Friday, 18 June 2010

From Pain to Paint to Poetry: Pascale Petit

I looked forward to Pascale Petit's launch of her new collection 'What the Water Gave Me' so much that I thought I may be disappointed, but in fact it was even more stunning than expected. There was standing room only in the unusual venue - a basement in the converted Horse Hospital near Russell Square.

Audience members were shoulder-to-shoulder, leaning close to hear each other in an excited buzz of conversation before and after the performance, but when Pascale read the silence was filled with the thrill her poems inspire. Each of the poems in this collection is inspired by a piece of art by Frida Kahlo, and Pascale describes this artist as having turned pain into paint.

Pascale has taken this one step further and turned pain into paint and then into poetry. The poems are in the voice of Kahlo, and some give voice to the paintings, while some are 'parallels' as Pascale called them. It's not a simple task writing a poem based on a painting as most poets have discovered at one time or another. And yet somehow Pascale has found a muse in Frida Kahlo and writes poems that come from one work of art to create another.

Kahlo's paintings have a visceral effect on those who are most taken by her work, and Pascale's poetry also inspires this response in a reader or listener. I've heard some people tell me they 'just don't get it', but if you do respond to Pascale's poetry it's electrifying. When I discovered Pascale's poetry through her collection 'The Zoo Father' I knew I had found a poet who could create a passionate response in me, as Roddy Lumsden has recently described the effect some writing can have on us.

The amazing thing about 'The Zoo Father' was that every poem had that effect. Sometimes a moment here or there in a poem can 'give us that whoosh' as Andrew Motion puts it. If a couple of poems in a collection can do that then I'm pleased to have read it. But with 'The Zoo Father' this happens in poem after poem. That kind of consistency isn't often achieved, and shows poetry that's on another level.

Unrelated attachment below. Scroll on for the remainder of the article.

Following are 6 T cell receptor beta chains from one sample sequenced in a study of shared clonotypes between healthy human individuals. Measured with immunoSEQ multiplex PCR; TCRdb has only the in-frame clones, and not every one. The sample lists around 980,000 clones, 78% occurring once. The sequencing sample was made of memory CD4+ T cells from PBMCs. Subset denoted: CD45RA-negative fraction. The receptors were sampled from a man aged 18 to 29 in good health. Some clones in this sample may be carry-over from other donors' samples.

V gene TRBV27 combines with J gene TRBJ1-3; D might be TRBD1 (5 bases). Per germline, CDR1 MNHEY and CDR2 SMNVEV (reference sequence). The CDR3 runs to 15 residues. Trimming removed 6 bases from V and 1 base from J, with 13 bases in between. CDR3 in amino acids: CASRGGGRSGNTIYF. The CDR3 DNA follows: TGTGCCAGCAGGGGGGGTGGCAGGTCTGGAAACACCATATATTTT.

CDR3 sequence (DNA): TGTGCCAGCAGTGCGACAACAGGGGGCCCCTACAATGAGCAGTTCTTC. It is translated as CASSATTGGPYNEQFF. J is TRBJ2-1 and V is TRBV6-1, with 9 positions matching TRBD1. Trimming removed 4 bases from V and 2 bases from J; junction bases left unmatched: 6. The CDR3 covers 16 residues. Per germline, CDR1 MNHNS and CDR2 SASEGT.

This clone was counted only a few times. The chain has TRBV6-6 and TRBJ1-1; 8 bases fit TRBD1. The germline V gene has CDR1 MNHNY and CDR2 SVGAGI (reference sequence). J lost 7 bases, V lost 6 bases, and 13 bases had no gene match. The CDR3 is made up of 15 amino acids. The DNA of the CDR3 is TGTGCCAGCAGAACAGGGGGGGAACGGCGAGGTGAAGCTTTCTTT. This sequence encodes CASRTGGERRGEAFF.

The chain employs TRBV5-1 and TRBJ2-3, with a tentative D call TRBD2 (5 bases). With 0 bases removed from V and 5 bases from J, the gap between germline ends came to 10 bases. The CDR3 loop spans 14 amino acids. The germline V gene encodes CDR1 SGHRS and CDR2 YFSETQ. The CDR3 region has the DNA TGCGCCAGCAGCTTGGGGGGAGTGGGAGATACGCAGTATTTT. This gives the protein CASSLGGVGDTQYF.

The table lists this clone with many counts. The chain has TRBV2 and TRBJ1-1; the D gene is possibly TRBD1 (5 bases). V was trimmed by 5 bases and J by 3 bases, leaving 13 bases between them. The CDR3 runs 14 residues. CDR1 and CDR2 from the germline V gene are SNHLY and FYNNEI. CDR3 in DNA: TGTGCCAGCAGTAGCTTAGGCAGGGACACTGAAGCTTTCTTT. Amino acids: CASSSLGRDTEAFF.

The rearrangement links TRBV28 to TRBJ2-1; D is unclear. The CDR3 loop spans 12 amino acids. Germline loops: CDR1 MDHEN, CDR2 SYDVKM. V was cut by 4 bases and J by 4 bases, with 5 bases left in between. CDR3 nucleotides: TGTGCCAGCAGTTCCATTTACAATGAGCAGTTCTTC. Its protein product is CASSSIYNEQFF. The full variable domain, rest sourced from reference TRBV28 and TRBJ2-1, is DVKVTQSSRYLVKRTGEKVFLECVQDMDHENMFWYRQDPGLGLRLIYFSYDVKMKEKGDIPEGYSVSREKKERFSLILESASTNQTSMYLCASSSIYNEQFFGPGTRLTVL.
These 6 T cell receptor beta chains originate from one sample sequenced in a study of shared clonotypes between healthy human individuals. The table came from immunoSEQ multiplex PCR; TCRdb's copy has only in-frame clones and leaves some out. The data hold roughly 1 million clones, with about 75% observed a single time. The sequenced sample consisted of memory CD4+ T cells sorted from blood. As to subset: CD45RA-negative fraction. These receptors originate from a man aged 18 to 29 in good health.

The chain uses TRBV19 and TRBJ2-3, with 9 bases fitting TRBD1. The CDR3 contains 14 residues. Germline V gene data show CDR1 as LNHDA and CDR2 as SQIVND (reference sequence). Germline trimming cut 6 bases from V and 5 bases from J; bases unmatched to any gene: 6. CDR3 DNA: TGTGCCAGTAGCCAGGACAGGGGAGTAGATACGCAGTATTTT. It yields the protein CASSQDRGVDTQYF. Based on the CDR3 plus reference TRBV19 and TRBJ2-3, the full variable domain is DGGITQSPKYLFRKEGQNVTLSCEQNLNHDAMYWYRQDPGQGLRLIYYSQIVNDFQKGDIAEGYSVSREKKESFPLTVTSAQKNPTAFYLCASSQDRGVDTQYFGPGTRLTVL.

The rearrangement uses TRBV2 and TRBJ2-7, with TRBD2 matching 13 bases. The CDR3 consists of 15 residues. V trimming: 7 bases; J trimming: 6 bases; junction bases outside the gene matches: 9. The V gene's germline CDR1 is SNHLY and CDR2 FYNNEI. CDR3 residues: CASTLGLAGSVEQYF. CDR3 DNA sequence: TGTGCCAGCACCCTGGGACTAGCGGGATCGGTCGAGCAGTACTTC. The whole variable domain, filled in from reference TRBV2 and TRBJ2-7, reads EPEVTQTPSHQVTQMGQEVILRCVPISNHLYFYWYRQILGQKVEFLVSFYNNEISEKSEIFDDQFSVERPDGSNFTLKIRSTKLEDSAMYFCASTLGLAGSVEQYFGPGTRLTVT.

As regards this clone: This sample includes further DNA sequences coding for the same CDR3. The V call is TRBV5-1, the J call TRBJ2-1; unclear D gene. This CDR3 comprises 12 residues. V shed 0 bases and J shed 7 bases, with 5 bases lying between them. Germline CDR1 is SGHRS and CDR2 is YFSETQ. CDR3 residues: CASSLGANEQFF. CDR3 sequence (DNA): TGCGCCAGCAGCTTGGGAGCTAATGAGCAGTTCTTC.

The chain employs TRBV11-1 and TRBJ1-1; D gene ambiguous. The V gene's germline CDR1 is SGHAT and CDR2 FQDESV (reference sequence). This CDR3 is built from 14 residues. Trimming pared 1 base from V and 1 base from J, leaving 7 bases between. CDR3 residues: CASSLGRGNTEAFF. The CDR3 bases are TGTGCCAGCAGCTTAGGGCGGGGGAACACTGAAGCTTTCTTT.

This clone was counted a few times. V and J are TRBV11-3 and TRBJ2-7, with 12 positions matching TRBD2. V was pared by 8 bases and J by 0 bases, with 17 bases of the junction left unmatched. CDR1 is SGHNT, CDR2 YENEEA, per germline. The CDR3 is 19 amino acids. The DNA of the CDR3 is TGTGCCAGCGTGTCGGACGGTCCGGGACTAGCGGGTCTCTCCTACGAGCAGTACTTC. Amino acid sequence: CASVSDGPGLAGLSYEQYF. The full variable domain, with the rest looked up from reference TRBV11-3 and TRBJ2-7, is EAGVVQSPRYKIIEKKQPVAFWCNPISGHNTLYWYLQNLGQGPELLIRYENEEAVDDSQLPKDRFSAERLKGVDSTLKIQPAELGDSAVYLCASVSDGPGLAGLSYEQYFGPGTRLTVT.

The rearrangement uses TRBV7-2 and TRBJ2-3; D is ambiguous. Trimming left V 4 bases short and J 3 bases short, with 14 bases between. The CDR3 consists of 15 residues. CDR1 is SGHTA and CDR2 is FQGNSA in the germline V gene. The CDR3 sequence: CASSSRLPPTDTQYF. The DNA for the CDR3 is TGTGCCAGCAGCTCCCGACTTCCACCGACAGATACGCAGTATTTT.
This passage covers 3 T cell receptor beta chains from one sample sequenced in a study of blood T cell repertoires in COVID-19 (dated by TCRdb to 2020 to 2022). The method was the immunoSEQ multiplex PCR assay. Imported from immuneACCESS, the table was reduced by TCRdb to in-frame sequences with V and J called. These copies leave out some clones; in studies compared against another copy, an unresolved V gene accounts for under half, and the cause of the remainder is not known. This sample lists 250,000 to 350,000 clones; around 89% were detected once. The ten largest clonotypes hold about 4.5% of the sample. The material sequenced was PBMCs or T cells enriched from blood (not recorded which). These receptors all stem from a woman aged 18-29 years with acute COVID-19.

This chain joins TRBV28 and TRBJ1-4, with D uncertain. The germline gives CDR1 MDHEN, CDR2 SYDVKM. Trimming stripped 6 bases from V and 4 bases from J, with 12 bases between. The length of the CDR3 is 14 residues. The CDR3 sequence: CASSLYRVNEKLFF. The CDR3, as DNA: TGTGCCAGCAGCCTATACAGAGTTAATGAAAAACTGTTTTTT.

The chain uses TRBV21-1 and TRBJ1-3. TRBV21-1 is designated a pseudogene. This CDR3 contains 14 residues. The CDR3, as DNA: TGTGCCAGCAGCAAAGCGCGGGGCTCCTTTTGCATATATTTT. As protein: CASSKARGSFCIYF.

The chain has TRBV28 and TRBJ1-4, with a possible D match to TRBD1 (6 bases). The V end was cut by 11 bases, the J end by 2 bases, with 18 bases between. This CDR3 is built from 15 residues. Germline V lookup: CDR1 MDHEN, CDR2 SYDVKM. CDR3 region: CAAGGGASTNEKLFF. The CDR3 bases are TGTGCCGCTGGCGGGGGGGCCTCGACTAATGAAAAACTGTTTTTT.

I did wonder if 'The Zoo Father' was so exceptional that it wouldn't be repeated, but 'What the Water Gave Me' proves that the consistency isn't just from poem to poem, but also from collection to collection. It was a special treat for the audience in The Horse Hospital to hear Pascale read some of these poems, accompanied with a visual display of the Kahlo paintings.

I do wonder sometimes if I should tone down my admiration for Pascale's work, but, having thought about it, I decided to write this blog to say how wonderful it is now to have women poets who can inspire us with this standard of writing. When I was starting out as an aspiring writer in my teens it was very different. There seemed to be so few women poets in anthologies, nobody as a role model because Plath had writing of a high quality but wasn't somebody I wanted to emulate. Plath was the only recent woman writer I saw in books, and even she wasn't alive by the time I was reading anthologies.

There were plenty of women poets in Victorian times and into the early part of the Twentieth Century, so it's not true when some people say there were 'few women poets pre 1960s or 70s'. For some reason we seem to have stifled them just at the time I was looking for women writers as inspiration, and I won't go into the reasons for it in this blog.

Perhaps Pascale Petit is the most inspirational for me, and perhaps for others it's one of the other excellent women poets we have at the moment, which isn't to say men can't or don't enjoy their work! But I don't think men might understand what it was like for some of us as teenagers to be writing poetry and sensing an absence of women in poetry.

Frida Kahlo has given inspiration to Pascale Petit, and in her turn Pascale passes that inspiration on to many more of us. We're so lucky now to have such an active circuit of poetry readings and open mics, which also wasn't the case when I was starting out. Pascale teaches poetry workshops in the Tate, and other well-known poets also give workshops. So we can meet these figures in a way that wasn't possible when I was younger, and I really recommend taking advantage of the opportunity.

Sunday, 13 June 2010

A Chance to Read at Open Mic Alongside Three Major Women Poets

On July 13th there’s a chance to read at open mic after three of our best-loved and strongest women poets: Elaine Feinstein, Mimi Khalvati and Fiona Sampson. The atmosphere in the room at our Lumen venue is sure to be electric, so try not to miss this one. With such a wonderful event it’s sure to bring together all the regulars plus plenty of newcomers, so the poetry will mix with a chance to socialise over wine and soft drinks with friends old and new.